Almost 20 years ago, my then literary agent asked me a simple question. What, he said, did I want to write about? A previous novel of mine had failed to find a publisher, and I needed to get back to work. ''I want to write about Jews in Britain,'' I replied, spontaneously. ''But not the intellectual kind.''
Westminster Council is advertising for new traders for Berwick Street market, a hub of Jewish life for two decades either side of the war and a landmark in London trading for 200 years. News of this revitalisation has been greeted with derision by the street's remaining veteran Jewish trader, but for me it merely provoked nostalgia.
Hollywood is the town of legends. And, unusually for anything to do with legends, they are mostly true. But not always. The almost-true one about the few square miles known as Tinseltown is that, like it or not, for the best part of three quarters of a century it was a place controlled by Jews.
Growing up in Essex, playwright and performer Nick Cassenbaum was fascinated by his grandfather's stories of the East End steam baths, where he and friends carried on the tradition of the Jewish immigrants from Eastern Europe in the 19th century, for whom the baths were a place to meet, steam and eat - in that order.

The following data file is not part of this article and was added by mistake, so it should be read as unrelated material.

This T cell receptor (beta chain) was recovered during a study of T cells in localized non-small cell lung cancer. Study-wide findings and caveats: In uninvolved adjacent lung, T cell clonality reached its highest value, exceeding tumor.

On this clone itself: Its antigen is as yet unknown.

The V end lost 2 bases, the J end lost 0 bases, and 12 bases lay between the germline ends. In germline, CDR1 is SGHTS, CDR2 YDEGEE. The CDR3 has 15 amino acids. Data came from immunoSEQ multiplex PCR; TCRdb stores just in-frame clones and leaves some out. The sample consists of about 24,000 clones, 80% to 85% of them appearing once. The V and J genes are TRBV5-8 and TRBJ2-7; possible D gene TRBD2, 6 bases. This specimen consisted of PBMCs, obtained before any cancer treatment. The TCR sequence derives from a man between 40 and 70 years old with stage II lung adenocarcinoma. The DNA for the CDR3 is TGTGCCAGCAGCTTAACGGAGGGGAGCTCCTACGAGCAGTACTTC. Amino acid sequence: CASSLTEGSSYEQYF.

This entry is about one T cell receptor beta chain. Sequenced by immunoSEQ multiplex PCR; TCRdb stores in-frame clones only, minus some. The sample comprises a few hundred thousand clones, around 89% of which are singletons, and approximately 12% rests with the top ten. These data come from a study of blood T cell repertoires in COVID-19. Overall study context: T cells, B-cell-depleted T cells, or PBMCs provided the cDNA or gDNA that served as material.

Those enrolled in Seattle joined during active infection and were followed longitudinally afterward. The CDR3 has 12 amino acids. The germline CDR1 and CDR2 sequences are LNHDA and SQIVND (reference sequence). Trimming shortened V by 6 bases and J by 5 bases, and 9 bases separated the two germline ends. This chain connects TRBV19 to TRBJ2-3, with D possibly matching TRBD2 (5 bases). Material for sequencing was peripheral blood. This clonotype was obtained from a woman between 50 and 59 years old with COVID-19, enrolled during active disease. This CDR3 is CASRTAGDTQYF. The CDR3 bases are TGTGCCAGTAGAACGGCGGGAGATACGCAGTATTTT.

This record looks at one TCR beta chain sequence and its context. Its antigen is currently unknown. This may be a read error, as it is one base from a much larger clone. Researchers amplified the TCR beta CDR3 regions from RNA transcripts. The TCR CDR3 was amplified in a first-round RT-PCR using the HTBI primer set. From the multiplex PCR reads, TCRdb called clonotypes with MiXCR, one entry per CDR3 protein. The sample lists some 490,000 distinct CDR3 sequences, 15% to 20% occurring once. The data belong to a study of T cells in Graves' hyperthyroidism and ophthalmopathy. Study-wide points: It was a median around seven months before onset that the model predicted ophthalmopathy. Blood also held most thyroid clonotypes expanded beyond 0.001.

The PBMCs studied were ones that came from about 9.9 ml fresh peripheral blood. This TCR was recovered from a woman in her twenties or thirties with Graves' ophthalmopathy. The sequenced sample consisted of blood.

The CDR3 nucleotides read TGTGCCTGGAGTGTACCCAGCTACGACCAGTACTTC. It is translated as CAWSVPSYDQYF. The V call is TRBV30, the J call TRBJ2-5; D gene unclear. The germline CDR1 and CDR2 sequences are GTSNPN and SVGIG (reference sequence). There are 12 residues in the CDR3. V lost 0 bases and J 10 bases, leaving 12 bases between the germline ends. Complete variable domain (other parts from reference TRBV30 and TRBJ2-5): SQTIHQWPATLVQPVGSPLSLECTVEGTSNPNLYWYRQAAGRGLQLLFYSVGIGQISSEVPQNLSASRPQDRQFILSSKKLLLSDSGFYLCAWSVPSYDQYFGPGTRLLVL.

When Frederic Raphael applied to Cambridge, he wrote at the top of the first page of his essay, "art is one of the four things that unite men" (Turgenev). "I didn't know anything about Turgenev," he confessed years later. "I didn't know what the other three things that united men were. One of them, you can depend on it, is antisemitism."
When Australia were skittled out for 60 on the first day of the fourth Ashes Test in Nottingham a fortnight ago, the records fell as fast as Aussie wickets. But the commentators in the Sky Sports team trying to keep up knew they could rely on a trusted source for their facts and figures: statistician Benedict Bermange.